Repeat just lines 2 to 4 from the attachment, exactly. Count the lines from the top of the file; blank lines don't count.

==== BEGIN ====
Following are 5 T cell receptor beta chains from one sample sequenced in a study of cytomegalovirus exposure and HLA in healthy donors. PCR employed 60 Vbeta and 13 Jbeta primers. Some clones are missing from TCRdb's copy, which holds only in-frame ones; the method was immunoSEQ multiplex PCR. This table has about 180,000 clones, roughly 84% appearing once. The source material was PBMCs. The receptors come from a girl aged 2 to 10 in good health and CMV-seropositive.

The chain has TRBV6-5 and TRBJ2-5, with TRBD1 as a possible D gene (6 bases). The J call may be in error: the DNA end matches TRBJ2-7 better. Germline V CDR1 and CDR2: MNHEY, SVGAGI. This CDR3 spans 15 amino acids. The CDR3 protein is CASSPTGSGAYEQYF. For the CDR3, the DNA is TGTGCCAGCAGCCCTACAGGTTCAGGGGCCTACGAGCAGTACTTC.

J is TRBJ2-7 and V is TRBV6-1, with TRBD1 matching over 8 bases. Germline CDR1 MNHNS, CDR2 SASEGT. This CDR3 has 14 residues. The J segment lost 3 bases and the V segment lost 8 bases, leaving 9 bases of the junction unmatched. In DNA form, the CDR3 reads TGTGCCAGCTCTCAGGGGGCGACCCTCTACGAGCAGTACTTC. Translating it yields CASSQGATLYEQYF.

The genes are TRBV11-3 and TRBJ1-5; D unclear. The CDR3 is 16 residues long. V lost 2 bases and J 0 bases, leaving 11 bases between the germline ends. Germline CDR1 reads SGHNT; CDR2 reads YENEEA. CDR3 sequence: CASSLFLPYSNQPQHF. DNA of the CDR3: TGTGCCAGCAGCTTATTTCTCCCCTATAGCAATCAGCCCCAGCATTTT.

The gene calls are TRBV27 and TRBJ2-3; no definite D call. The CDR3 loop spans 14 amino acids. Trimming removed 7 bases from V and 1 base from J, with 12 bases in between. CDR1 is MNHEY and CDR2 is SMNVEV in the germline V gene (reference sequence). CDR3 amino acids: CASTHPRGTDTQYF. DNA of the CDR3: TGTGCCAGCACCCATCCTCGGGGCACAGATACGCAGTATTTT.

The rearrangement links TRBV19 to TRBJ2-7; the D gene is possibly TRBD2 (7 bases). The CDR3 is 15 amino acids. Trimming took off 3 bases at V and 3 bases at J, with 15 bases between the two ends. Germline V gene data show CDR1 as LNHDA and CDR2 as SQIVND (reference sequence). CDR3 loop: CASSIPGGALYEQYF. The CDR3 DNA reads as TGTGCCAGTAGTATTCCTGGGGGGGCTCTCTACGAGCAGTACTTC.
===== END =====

The chain has TRBV6-5 and TRBJ2-5, with TRBD1 as a possible D gene (6 bases). The J call may be in error: the DNA end matches TRBJ2-7 better. Germline V CDR1 and CDR2: MNHEY, SVGAGI. This CDR3 spans 15 amino acids. The CDR3 protein is CASSPTGSGAYEQYF. For the CDR3, the DNA is TGTGCCAGCAGCCCTACAGGTTCAGGGGCCTACGAGCAGTACTTC.

J is TRBJ2-7 and V is TRBV6-1, with TRBD1 matching over 8 bases. Germline CDR1 MNHNS, CDR2 SASEGT. This CDR3 has 14 residues. The J segment lost 3 bases and the V segment lost 8 bases, leaving 9 bases of the junction unmatched. In DNA form, the CDR3 reads TGTGCCAGCTCTCAGGGGGCGACCCTCTACGAGCAGTACTTC. Translating it yields CASSQGATLYEQYF.

The genes are TRBV11-3 and TRBJ1-5; D unclear. The CDR3 is 16 residues long. V lost 2 bases and J 0 bases, leaving 11 bases between the germline ends. Germline CDR1 reads SGHNT; CDR2 reads YENEEA. CDR3 sequence: CASSLFLPYSNQPQHF. DNA of the CDR3: TGTGCCAGCAGCTTATTTCTCCCCTATAGCAATCAGCCCCAGCATTTT.